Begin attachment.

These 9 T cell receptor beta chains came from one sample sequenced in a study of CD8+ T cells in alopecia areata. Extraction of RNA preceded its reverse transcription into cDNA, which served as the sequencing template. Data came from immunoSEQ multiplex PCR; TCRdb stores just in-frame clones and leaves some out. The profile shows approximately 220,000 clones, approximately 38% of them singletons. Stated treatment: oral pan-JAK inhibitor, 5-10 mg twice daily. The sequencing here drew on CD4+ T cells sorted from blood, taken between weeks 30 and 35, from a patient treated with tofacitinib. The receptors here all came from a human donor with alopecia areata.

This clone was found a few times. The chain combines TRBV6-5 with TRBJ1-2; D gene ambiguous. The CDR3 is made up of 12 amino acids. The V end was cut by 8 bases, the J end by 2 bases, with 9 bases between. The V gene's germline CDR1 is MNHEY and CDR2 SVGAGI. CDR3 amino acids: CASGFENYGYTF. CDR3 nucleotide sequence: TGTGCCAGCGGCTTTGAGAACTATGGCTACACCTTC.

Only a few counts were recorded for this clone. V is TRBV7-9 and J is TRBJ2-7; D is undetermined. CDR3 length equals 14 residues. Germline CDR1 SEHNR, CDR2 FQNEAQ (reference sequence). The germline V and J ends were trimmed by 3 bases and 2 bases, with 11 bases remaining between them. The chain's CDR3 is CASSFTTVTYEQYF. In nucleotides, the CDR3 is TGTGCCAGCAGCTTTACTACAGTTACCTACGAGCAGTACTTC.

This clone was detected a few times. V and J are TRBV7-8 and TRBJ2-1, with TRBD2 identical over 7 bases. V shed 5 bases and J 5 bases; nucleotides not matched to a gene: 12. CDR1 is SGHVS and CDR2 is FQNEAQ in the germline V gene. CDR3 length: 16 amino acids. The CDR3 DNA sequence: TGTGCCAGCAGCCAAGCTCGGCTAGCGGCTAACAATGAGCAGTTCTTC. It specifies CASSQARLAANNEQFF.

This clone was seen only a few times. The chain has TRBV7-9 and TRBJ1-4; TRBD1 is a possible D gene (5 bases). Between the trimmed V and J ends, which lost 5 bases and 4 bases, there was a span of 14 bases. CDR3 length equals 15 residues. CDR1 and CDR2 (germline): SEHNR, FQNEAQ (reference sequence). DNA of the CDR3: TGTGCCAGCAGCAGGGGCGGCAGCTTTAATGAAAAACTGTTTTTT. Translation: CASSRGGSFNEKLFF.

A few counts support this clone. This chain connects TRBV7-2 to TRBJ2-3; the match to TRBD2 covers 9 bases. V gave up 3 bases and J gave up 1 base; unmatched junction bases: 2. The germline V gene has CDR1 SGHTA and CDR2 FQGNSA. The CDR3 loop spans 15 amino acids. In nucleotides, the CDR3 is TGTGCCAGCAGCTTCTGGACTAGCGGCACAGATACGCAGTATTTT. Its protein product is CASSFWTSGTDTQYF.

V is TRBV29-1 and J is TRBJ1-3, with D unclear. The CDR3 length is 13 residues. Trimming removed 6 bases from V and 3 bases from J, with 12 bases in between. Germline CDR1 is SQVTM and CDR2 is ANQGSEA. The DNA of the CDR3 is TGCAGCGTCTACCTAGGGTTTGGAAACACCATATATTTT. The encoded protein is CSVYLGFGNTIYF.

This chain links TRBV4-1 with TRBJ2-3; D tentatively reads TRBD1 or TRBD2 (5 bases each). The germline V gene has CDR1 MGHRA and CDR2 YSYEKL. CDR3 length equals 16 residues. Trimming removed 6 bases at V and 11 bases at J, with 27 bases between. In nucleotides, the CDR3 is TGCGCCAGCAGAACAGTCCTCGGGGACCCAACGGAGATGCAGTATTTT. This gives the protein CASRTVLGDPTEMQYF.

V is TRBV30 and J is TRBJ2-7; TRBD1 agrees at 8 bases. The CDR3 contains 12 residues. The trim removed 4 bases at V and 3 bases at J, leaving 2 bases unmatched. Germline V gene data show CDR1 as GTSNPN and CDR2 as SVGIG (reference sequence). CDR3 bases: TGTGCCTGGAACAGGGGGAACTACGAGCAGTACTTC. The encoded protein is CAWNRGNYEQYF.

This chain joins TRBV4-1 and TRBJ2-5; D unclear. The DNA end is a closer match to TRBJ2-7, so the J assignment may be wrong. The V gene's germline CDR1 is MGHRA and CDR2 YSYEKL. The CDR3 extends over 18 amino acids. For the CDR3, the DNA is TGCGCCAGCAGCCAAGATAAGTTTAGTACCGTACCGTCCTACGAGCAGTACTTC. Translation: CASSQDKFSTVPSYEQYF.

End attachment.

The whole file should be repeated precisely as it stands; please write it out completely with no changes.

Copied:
These 9 T cell receptor beta chains came from one sample sequenced in a study of CD8+ T cells in alopecia areata. Extraction of RNA preceded its reverse transcription into cDNA, which served as the sequencing template. Data came from immunoSEQ multiplex PCR; TCRdb stores just in-frame clones and leaves some out. The profile shows approximately 220,000 clones, approximately 38% of them singletons. Stated treatment: oral pan-JAK inhibitor, 5-10 mg twice daily. The sequencing here drew on CD4+ T cells sorted from blood, taken between weeks 30 and 35, from a patient treated with tofacitinib. The receptors here all came from a human donor with alopecia areata.

This clone was found a few times. The chain combines TRBV6-5 with TRBJ1-2; D gene ambiguous. The CDR3 is made up of 12 amino acids. The V end was cut by 8 bases, the J end by 2 bases, with 9 bases between. The V gene's germline CDR1 is MNHEY and CDR2 SVGAGI. CDR3 amino acids: CASGFENYGYTF. CDR3 nucleotide sequence: TGTGCCAGCGGCTTTGAGAACTATGGCTACACCTTC.

Only a few counts were recorded for this clone. V is TRBV7-9 and J is TRBJ2-7; D is undetermined. CDR3 length equals 14 residues. Germline CDR1 SEHNR, CDR2 FQNEAQ (reference sequence). The germline V and J ends were trimmed by 3 bases and 2 bases, with 11 bases remaining between them. The chain's CDR3 is CASSFTTVTYEQYF. In nucleotides, the CDR3 is TGTGCCAGCAGCTTTACTACAGTTACCTACGAGCAGTACTTC.

This clone was detected a few times. V and J are TRBV7-8 and TRBJ2-1, with TRBD2 identical over 7 bases. V shed 5 bases and J 5 bases; nucleotides not matched to a gene: 12. CDR1 is SGHVS and CDR2 is FQNEAQ in the germline V gene. CDR3 length: 16 amino acids. The CDR3 DNA sequence: TGTGCCAGCAGCCAAGCTCGGCTAGCGGCTAACAATGAGCAGTTCTTC. It specifies CASSQARLAANNEQFF.

This clone was seen only a few times. The chain has TRBV7-9 and TRBJ1-4; TRBD1 is a possible D gene (5 bases). Between the trimmed V and J ends, which lost 5 bases and 4 bases, there was a span of 14 bases. CDR3 length equals 15 residues. CDR1 and CDR2 (germline): SEHNR, FQNEAQ (reference sequence). DNA of the CDR3: TGTGCCAGCAGCAGGGGCGGCAGCTTTAATGAAAAACTGTTTTTT. Translation: CASSRGGSFNEKLFF.

A few counts support this clone. This chain connects TRBV7-2 to TRBJ2-3; the match to TRBD2 covers 9 bases. V gave up 3 bases and J gave up 1 base; unmatched junction bases: 2. The germline V gene has CDR1 SGHTA and CDR2 FQGNSA. The CDR3 loop spans 15 amino acids. In nucleotides, the CDR3 is TGTGCCAGCAGCTTCTGGACTAGCGGCACAGATACGCAGTATTTT. Its protein product is CASSFWTSGTDTQYF.

V is TRBV29-1 and J is TRBJ1-3, with D unclear. The CDR3 length is 13 residues. Trimming removed 6 bases from V and 3 bases from J, with 12 bases in between. Germline CDR1 is SQVTM and CDR2 is ANQGSEA. The DNA of the CDR3 is TGCAGCGTCTACCTAGGGTTTGGAAACACCATATATTTT. The encoded protein is CSVYLGFGNTIYF.

This chain links TRBV4-1 with TRBJ2-3; D tentatively reads TRBD1 or TRBD2 (5 bases each). The germline V gene has CDR1 MGHRA and CDR2 YSYEKL. CDR3 length equals 16 residues. Trimming removed 6 bases at V and 11 bases at J, with 27 bases between. In nucleotides, the CDR3 is TGCGCCAGCAGAACAGTCCTCGGGGACCCAACGGAGATGCAGTATTTT. This gives the protein CASRTVLGDPTEMQYF.

V is TRBV30 and J is TRBJ2-7; TRBD1 agrees at 8 bases. The CDR3 contains 12 residues. The trim removed 4 bases at V and 3 bases at J, leaving 2 bases unmatched. Germline V gene data show CDR1 as GTSNPN and CDR2 as SVGIG (reference sequence). CDR3 bases: TGTGCCTGGAACAGGGGGAACTACGAGCAGTACTTC. The encoded protein is CAWNRGNYEQYF.

This chain joins TRBV4-1 and TRBJ2-5; D unclear. The DNA end is a closer match to TRBJ2-7, so the J assignment may be wrong. The V gene's germline CDR1 is MGHRA and CDR2 YSYEKL. The CDR3 extends over 18 amino acids. For the CDR3, the DNA is TGCGCCAGCAGCCAAGATAAGTTTAGTACCGTACCGTCCTACGAGCAGTACTTC. Translation: CASSQDKFSTVPSYEQYF.